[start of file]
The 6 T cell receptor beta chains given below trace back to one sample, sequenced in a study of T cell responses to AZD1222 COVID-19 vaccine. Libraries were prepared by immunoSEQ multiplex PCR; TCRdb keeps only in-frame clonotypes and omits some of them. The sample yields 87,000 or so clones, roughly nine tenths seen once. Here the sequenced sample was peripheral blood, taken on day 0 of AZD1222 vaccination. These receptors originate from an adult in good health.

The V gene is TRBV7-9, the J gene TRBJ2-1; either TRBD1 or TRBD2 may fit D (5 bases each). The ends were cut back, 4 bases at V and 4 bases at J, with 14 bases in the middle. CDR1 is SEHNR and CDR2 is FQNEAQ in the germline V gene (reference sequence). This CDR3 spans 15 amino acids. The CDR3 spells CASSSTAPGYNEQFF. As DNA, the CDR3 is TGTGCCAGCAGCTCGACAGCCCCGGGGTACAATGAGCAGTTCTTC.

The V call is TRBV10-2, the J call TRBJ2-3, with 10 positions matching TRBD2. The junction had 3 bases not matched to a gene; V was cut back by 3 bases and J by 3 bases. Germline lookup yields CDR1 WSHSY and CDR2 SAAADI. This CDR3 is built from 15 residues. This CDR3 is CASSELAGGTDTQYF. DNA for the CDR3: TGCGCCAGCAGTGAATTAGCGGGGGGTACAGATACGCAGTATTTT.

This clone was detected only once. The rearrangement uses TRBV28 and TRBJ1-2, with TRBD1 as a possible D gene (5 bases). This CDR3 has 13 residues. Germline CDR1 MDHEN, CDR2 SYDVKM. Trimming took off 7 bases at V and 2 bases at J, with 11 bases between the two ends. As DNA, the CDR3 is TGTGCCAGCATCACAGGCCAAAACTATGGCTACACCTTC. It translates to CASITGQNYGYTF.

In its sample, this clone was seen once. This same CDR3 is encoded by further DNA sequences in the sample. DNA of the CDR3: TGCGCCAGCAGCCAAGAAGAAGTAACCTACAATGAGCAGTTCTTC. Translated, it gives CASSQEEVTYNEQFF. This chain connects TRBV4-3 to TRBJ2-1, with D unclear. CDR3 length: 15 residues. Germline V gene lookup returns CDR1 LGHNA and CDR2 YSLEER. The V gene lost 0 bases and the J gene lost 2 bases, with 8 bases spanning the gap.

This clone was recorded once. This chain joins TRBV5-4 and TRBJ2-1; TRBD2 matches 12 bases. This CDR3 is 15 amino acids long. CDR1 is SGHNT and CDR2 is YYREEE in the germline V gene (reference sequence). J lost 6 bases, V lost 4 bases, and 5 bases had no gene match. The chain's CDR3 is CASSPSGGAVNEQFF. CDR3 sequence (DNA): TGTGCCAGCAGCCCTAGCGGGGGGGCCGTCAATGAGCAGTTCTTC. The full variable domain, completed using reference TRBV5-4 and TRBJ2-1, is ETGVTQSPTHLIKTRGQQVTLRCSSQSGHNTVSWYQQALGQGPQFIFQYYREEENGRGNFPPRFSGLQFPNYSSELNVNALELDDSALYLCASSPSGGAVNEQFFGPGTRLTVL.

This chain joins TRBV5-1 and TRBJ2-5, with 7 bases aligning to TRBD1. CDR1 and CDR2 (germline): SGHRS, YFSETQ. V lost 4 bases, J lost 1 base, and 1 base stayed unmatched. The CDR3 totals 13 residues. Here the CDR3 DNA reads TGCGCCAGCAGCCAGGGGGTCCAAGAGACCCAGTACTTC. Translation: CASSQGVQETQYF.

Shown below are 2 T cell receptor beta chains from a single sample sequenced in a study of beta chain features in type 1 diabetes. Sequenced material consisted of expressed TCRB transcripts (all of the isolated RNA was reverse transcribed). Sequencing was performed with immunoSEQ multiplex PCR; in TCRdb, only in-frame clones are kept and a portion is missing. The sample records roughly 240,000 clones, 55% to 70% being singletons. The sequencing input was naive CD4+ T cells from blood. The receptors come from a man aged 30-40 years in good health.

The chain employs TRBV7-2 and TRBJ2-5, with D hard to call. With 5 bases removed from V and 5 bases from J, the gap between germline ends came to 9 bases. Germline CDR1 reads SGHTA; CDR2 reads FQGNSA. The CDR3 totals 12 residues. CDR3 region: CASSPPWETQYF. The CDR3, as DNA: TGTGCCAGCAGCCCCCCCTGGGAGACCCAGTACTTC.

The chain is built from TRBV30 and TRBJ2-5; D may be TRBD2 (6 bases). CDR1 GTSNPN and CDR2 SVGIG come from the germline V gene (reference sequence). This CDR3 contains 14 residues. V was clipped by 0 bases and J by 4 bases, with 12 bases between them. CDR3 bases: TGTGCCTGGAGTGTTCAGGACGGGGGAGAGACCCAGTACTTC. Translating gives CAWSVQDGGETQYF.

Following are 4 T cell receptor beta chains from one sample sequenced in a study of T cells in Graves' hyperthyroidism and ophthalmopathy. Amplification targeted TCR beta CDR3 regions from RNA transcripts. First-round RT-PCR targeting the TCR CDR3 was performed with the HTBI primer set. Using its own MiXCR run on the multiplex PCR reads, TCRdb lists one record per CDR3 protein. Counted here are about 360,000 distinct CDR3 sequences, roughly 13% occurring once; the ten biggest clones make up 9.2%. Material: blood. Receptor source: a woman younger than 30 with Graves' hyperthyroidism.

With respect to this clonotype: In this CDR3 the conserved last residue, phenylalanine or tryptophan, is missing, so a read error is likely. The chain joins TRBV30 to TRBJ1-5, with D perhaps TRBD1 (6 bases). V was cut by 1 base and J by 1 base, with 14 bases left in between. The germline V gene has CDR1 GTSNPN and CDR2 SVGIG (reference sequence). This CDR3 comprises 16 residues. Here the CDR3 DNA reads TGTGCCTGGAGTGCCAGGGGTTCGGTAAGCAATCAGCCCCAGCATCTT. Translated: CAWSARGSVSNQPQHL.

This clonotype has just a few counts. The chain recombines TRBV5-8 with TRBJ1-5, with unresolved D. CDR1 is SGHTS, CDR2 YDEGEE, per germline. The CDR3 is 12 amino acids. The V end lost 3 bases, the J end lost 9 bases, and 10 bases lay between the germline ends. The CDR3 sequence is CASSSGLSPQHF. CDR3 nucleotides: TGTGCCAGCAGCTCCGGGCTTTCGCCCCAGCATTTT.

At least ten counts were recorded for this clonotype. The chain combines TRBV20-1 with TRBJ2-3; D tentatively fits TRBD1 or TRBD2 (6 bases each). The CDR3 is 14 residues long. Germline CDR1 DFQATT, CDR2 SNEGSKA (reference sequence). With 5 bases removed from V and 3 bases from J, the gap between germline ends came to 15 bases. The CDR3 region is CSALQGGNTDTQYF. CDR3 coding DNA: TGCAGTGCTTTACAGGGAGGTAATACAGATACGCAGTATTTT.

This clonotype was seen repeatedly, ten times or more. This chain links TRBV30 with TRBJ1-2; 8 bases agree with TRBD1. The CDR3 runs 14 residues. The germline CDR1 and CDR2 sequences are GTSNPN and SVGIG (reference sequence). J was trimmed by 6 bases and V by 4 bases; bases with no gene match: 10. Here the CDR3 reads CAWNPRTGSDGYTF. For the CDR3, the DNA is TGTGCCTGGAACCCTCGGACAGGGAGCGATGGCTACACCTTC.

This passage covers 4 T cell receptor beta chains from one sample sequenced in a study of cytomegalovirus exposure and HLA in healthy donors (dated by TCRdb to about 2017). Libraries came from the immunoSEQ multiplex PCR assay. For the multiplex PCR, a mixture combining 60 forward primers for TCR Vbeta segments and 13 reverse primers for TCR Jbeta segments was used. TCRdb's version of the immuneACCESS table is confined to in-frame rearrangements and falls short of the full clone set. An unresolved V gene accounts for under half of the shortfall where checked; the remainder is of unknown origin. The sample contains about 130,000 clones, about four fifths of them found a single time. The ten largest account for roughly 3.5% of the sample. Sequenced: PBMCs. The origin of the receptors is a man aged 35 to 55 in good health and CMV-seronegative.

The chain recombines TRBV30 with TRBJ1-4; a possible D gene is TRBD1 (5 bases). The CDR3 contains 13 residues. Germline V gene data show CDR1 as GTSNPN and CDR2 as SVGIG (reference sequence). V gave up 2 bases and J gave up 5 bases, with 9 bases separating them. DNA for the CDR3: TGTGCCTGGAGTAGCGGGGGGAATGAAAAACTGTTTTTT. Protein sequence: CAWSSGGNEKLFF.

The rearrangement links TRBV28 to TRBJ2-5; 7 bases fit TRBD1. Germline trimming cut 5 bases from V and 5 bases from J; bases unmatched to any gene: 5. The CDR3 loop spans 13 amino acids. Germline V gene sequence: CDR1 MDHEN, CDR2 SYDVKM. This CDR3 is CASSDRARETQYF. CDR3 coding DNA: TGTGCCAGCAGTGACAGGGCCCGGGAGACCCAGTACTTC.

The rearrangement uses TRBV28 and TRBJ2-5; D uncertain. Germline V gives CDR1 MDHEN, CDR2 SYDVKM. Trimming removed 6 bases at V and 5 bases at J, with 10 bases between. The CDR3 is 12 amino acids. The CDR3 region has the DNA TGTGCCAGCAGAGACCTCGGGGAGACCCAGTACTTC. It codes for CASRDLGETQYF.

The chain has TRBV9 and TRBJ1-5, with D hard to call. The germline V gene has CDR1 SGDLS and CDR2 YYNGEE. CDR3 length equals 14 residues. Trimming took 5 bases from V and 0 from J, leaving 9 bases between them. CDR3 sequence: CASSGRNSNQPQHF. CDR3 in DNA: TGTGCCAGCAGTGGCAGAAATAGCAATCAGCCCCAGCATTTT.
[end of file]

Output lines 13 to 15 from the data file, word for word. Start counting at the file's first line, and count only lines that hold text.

This clonotype has just a few counts. The chain recombines TRBV5-8 with TRBJ1-5, with unresolved D. CDR1 is SGHTS, CDR2 YDEGEE, per germline. The CDR3 is 12 amino acids. The V end lost 3 bases, the J end lost 9 bases, and 10 bases lay between the germline ends. The CDR3 sequence is CASSSGLSPQHF. CDR3 nucleotides: TGTGCCAGCAGCTCCGGGCTTTCGCCCCAGCATTTT.

At least ten counts were recorded for this clonotype. The chain combines TRBV20-1 with TRBJ2-3; D tentatively fits TRBD1 or TRBD2 (6 bases each). The CDR3 is 14 residues long. Germline CDR1 DFQATT, CDR2 SNEGSKA (reference sequence). With 5 bases removed from V and 3 bases from J, the gap between germline ends came to 15 bases. The CDR3 region is CSALQGGNTDTQYF. CDR3 coding DNA: TGCAGTGCTTTACAGGGAGGTAATACAGATACGCAGTATTTT.

This clonotype was seen repeatedly, ten times or more. This chain links TRBV30 with TRBJ1-2; 8 bases agree with TRBD1. The CDR3 runs 14 residues. The germline CDR1 and CDR2 sequences are GTSNPN and SVGIG (reference sequence). J was trimmed by 6 bases and V by 4 bases; bases with no gene match: 10. Here the CDR3 reads CAWNPRTGSDGYTF. For the CDR3, the DNA is TGTGCCTGGAACCCTCGGACAGGGAGCGATGGCTACACCTTC.